The demand for a haven sent the yen and the dollar up, while uncertainty in the UK and fears of a European recession sent the pound and euro plunging.

The yen rose as much as 0.5% immediately after news that former Japanese prime minister Shinzo Abe was shot today (July 8) in Nara. At 8.10am GMT, 133.81 yen to one dollar. “I think the yen is acting as its safe-haven,” said Bart Wakabayashi, branch manager at State Street in Tokyo.

According to this expert, investors in the market have an almost instinctive habit of buying USD and yen when there is bad news. In Japan, NHK has just announced that former Prime Minister Shinzo Abe has died at the age of 67 at a hospital in Kashihara city, Nara prefecture, where he received medical treatment.

Two curled USD and yen bills on graphic background.  Photo: Reuters

Two curled USD and yen bills on graphic background. Photo: Reuters

On the other hand, the euro fell 3.2% against the dollar this week, as investors feared an energy crisis due to the uncertainty in gas supplies from Russia could send the continent into recession. .

The euro hit a new two-decade low with one euro to $1.007, before recovering to one euro to 1.01005. The euro’s drop helped lift the dollar index to a two-decade high.

“Rising EU gas prices and energy allocation signs in Germany suggest that risks exist to the eurozone economy,” said Jeremy Stretch, Head of G10 FX Strategy at CIBC.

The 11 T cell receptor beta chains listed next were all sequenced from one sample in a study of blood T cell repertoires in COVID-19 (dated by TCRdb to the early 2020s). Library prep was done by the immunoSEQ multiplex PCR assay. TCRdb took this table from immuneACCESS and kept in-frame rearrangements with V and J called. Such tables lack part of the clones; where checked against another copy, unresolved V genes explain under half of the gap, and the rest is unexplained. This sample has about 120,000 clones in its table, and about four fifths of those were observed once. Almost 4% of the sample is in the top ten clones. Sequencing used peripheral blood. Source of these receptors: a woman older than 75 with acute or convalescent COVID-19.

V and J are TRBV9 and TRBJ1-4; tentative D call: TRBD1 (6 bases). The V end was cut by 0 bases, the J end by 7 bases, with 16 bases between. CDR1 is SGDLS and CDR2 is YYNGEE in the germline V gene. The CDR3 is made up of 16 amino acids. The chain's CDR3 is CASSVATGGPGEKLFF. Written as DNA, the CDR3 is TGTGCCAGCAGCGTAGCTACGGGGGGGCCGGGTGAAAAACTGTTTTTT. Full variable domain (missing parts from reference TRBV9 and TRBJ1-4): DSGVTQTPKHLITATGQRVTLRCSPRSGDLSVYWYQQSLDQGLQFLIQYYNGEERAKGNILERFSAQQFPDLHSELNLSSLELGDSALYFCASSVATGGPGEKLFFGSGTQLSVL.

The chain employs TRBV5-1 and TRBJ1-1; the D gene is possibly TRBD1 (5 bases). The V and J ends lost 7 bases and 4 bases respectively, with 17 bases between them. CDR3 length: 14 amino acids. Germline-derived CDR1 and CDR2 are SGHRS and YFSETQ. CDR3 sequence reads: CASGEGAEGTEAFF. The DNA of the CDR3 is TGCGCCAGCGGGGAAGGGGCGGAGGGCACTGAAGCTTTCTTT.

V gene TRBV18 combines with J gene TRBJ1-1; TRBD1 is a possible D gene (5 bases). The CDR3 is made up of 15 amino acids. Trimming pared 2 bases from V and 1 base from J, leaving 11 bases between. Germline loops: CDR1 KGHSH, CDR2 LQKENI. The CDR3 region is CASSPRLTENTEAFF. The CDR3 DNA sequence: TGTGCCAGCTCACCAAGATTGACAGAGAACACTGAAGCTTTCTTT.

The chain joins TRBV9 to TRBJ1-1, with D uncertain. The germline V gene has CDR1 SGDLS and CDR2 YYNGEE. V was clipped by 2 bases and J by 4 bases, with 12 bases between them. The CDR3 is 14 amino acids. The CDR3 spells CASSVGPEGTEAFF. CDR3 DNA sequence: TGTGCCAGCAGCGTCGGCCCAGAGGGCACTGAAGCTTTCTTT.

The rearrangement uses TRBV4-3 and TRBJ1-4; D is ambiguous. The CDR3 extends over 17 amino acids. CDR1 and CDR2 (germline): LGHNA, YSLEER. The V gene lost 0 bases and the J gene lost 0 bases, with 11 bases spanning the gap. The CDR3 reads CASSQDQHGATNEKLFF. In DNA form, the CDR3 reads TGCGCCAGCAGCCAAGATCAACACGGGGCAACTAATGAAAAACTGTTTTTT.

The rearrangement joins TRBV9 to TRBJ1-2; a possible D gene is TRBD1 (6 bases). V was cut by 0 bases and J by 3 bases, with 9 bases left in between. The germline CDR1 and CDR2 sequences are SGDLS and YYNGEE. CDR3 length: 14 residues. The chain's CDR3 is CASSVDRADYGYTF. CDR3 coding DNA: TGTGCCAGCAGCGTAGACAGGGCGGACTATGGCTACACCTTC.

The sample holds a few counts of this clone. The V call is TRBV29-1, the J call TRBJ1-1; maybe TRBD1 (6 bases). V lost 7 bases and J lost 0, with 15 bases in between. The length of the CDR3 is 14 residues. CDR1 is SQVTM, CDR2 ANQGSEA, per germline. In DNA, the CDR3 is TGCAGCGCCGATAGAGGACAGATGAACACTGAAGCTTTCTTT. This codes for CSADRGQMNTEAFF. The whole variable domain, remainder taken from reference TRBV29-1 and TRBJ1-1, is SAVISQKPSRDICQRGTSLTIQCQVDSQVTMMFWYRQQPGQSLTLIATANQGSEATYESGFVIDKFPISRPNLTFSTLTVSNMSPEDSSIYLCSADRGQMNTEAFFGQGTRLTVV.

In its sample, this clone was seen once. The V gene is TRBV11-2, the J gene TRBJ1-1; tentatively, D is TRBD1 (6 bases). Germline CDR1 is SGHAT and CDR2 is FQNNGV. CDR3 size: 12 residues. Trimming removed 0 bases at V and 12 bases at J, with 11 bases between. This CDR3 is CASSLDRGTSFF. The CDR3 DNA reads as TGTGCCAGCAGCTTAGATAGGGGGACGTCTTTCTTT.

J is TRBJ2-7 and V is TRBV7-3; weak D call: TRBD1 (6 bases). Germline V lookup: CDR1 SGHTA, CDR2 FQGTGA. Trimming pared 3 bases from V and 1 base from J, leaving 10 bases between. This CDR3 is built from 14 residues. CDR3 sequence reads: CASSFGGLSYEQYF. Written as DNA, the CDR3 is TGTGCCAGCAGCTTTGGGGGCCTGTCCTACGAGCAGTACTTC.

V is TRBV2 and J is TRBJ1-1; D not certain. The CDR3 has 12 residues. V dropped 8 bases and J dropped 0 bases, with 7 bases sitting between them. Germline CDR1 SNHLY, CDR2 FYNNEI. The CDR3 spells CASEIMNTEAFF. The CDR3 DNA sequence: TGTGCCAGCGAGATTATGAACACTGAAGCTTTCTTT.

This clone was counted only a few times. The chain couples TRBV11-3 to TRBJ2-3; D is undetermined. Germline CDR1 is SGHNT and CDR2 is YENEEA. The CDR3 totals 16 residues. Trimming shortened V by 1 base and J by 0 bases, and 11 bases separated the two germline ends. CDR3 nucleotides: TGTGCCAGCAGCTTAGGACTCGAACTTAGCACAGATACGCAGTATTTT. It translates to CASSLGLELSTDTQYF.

The British pound also had a second consecutive week of decline. However, traders see this week’s 1.8% drop as relatively modest amid political turmoil with Prime Minister Boris Johnson’s resignation. The British pound fell 0.65% on July 8, with one pound for $1.1948.

While higher energy prices seem to take a toll on confidence and growth in Europe, investors are also worried about the US economy, despite the most recent better-than-expected data.

Economists estimate about 268,000 non-farm jobs in the US were added to the market last month. More jobs added may ease some recession worries, but will raise interest rates and strengthen the USD even more.

“Stronger job gains should underpin expectations of the Fed’s ever-stronger policy stance,” said Carol Kong, a strategist at Commonwealth Bank of Australia in Sydney.

The dollar also held high in emerging markets, sending several Asian currencies to multi-year lows this week. For example, the Indian rupee fell to a record low.